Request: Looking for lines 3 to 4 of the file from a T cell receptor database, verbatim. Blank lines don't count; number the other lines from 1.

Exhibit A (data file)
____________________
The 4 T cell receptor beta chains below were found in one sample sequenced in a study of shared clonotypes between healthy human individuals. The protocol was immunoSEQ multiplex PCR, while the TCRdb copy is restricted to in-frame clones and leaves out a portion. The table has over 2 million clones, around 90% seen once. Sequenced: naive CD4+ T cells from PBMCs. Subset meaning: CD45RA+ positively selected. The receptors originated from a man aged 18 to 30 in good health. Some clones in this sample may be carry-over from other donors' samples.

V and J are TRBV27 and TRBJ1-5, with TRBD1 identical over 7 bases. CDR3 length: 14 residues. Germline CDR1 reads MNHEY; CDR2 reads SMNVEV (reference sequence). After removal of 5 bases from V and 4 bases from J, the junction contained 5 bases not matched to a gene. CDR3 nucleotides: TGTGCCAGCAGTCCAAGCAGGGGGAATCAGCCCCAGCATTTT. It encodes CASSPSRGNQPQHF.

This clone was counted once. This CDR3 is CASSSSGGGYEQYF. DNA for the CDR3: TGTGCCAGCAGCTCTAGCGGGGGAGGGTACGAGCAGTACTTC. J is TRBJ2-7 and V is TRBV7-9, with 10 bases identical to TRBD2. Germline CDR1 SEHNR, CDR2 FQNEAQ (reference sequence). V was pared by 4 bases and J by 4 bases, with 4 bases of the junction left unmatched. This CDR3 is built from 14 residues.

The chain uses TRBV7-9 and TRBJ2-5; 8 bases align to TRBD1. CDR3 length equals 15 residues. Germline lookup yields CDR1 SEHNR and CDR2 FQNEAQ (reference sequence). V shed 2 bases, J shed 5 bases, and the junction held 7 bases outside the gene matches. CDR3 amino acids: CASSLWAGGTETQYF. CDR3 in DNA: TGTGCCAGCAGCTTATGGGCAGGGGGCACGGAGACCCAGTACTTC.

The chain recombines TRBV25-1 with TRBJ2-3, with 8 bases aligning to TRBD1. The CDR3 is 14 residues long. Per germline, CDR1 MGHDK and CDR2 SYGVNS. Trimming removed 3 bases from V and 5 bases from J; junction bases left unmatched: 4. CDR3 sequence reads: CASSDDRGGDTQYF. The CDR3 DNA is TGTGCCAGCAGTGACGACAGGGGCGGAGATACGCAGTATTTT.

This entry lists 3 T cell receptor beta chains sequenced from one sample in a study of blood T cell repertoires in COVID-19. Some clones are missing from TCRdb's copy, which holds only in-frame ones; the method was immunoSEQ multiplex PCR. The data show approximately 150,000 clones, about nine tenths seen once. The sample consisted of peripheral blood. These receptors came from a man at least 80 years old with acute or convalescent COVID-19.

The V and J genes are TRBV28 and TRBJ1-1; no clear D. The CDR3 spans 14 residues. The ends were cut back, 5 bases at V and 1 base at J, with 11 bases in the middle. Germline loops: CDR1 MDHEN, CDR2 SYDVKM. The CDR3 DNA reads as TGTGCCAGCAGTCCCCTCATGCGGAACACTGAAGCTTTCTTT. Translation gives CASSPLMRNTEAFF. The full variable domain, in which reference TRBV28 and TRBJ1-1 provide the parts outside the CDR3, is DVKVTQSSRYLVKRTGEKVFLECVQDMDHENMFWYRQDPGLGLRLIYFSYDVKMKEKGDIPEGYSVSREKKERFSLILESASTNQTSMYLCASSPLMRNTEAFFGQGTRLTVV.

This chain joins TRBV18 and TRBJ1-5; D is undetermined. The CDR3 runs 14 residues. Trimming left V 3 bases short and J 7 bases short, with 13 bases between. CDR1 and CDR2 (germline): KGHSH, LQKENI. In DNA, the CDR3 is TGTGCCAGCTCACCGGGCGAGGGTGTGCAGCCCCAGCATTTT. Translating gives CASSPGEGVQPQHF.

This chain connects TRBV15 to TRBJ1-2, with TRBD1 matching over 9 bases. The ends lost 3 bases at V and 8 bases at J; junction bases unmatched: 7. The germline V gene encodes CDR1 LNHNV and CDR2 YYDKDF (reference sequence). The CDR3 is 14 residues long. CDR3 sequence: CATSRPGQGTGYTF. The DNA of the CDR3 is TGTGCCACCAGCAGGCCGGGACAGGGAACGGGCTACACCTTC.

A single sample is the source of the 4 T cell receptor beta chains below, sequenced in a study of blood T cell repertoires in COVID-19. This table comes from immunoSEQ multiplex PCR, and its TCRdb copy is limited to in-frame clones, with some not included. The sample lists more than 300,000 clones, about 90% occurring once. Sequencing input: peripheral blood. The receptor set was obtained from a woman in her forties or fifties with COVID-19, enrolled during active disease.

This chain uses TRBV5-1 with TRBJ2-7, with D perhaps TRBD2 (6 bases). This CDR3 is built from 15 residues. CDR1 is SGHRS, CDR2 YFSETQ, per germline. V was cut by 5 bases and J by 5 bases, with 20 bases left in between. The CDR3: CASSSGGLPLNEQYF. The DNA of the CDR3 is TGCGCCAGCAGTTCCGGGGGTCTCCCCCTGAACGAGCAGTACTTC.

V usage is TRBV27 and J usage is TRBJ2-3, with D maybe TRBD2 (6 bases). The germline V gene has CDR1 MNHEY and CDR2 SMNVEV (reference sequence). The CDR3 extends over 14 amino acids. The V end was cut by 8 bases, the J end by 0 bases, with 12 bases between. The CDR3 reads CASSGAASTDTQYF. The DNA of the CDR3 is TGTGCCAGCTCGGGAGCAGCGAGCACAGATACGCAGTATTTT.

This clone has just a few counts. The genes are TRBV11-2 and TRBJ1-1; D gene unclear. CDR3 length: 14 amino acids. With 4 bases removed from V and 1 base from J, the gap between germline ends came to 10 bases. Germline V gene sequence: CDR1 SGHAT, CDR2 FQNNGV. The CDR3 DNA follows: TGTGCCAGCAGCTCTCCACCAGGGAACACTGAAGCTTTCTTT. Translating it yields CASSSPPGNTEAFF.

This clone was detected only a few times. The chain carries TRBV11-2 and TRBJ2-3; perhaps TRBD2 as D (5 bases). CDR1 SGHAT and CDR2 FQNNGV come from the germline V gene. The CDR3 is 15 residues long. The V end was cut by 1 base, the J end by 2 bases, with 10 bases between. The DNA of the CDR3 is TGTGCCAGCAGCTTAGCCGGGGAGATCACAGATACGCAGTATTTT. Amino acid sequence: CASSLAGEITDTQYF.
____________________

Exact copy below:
This clone was counted once. This CDR3 is CASSSSGGGYEQYF. DNA for the CDR3: TGTGCCAGCAGCTCTAGCGGGGGAGGGTACGAGCAGTACTTC. J is TRBJ2-7 and V is TRBV7-9, with 10 bases identical to TRBD2. Germline CDR1 SEHNR, CDR2 FQNEAQ (reference sequence). V was pared by 4 bases and J by 4 bases, with 4 bases of the junction left unmatched. This CDR3 is built from 14 residues.

The chain uses TRBV7-9 and TRBJ2-5; 8 bases align to TRBD1. CDR3 length equals 15 residues. Germline lookup yields CDR1 SEHNR and CDR2 FQNEAQ (reference sequence). V shed 2 bases, J shed 5 bases, and the junction held 7 bases outside the gene matches. CDR3 amino acids: CASSLWAGGTETQYF. CDR3 in DNA: TGTGCCAGCAGCTTATGGGCAGGGGGCACGGAGACCCAGTACTTC.